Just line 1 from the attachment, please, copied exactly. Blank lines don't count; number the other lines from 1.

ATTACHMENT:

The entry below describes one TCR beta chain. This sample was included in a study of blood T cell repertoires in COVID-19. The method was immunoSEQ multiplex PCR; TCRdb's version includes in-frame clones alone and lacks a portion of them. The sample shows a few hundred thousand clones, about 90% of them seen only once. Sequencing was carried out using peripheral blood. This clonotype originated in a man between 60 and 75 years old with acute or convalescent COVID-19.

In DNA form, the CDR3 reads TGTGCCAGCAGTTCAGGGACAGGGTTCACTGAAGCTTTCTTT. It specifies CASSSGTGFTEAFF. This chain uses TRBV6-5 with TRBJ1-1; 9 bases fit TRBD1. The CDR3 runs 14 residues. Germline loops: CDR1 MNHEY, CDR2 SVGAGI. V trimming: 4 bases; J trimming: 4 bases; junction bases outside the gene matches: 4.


The entry below describes one TCR beta chain. This sample was included in a study of blood T cell repertoires in COVID-19. The method was immunoSEQ multiplex PCR; TCRdb's version includes in-frame clones alone and lacks a portion of them. The sample shows a few hundred thousand clones, about 90% of them seen only once. Sequencing was carried out using peripheral blood. This clonotype originated in a man between 60 and 75 years old with acute or convalescent COVID-19.